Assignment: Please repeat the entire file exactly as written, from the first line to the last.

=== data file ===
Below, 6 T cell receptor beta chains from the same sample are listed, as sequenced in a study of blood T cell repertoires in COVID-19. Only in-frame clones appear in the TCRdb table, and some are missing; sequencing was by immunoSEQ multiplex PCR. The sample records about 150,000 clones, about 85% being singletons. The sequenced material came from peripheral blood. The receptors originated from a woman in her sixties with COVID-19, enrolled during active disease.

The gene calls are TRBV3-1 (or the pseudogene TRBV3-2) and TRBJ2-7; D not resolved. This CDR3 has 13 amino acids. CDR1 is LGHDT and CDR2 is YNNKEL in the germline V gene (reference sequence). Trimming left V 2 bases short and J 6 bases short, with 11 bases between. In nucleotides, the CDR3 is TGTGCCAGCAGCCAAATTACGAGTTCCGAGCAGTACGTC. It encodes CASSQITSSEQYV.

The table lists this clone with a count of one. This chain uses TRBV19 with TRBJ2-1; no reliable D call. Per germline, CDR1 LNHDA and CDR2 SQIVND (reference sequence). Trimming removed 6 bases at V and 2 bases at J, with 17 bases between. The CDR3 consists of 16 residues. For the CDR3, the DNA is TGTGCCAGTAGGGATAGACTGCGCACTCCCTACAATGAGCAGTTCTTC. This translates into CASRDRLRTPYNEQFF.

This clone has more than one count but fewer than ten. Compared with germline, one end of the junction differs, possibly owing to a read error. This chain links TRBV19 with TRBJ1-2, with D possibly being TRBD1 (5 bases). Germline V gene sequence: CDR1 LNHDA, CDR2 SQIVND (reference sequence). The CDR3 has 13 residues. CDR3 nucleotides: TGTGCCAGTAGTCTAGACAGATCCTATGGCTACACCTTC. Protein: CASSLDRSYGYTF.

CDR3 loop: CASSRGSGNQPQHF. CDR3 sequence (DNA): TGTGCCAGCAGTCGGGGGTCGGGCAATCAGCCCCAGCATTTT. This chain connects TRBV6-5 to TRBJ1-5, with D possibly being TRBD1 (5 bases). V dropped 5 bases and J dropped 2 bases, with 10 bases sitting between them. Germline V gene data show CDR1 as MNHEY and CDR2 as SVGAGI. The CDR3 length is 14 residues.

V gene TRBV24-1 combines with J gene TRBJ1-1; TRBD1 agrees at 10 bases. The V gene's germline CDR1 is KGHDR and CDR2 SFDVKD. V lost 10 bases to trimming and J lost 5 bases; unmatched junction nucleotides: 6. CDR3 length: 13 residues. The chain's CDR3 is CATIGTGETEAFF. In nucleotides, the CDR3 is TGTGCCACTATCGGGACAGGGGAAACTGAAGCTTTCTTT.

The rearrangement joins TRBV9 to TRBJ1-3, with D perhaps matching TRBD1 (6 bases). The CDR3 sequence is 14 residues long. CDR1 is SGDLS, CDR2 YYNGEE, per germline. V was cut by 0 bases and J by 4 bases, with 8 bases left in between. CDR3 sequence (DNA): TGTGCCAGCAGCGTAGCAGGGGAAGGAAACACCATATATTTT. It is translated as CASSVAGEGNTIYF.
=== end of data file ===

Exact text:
Below, 6 T cell receptor beta chains from the same sample are listed, as sequenced in a study of blood T cell repertoires in COVID-19. Only in-frame clones appear in the TCRdb table, and some are missing; sequencing was by immunoSEQ multiplex PCR. The sample records about 150,000 clones, about 85% being singletons. The sequenced material came from peripheral blood. The receptors originated from a woman in her sixties with COVID-19, enrolled during active disease.

The gene calls are TRBV3-1 (or the pseudogene TRBV3-2) and TRBJ2-7; D not resolved. This CDR3 has 13 amino acids. CDR1 is LGHDT and CDR2 is YNNKEL in the germline V gene (reference sequence). Trimming left V 2 bases short and J 6 bases short, with 11 bases between. In nucleotides, the CDR3 is TGTGCCAGCAGCCAAATTACGAGTTCCGAGCAGTACGTC. It encodes CASSQITSSEQYV.

The table lists this clone with a count of one. This chain uses TRBV19 with TRBJ2-1; no reliable D call. Per germline, CDR1 LNHDA and CDR2 SQIVND (reference sequence). Trimming removed 6 bases at V and 2 bases at J, with 17 bases between. The CDR3 consists of 16 residues. For the CDR3, the DNA is TGTGCCAGTAGGGATAGACTGCGCACTCCCTACAATGAGCAGTTCTTC. This translates into CASRDRLRTPYNEQFF.

This clone has more than one count but fewer than ten. Compared with germline, one end of the junction differs, possibly owing to a read error. This chain links TRBV19 with TRBJ1-2, with D possibly being TRBD1 (5 bases). Germline V gene sequence: CDR1 LNHDA, CDR2 SQIVND (reference sequence). The CDR3 has 13 residues. CDR3 nucleotides: TGTGCCAGTAGTCTAGACAGATCCTATGGCTACACCTTC. Protein: CASSLDRSYGYTF.

CDR3 loop: CASSRGSGNQPQHF. CDR3 sequence (DNA): TGTGCCAGCAGTCGGGGGTCGGGCAATCAGCCCCAGCATTTT. This chain connects TRBV6-5 to TRBJ1-5, with D possibly being TRBD1 (5 bases). V dropped 5 bases and J dropped 2 bases, with 10 bases sitting between them. Germline V gene data show CDR1 as MNHEY and CDR2 as SVGAGI. The CDR3 length is 14 residues.

V gene TRBV24-1 combines with J gene TRBJ1-1; TRBD1 agrees at 10 bases. The V gene's germline CDR1 is KGHDR and CDR2 SFDVKD. V lost 10 bases to trimming and J lost 5 bases; unmatched junction nucleotides: 6. CDR3 length: 13 residues. The chain's CDR3 is CATIGTGETEAFF. In nucleotides, the CDR3 is TGTGCCACTATCGGGACAGGGGAAACTGAAGCTTTCTTT.

The rearrangement joins TRBV9 to TRBJ1-3, with D perhaps matching TRBD1 (6 bases). The CDR3 sequence is 14 residues long. CDR1 is SGDLS, CDR2 YYNGEE, per germline. V was cut by 0 bases and J by 4 bases, with 8 bases left in between. CDR3 sequence (DNA): TGTGCCAGCAGCGTAGCAGGGGAAGGAAACACCATATATTTT. It is translated as CASSVAGEGNTIYF.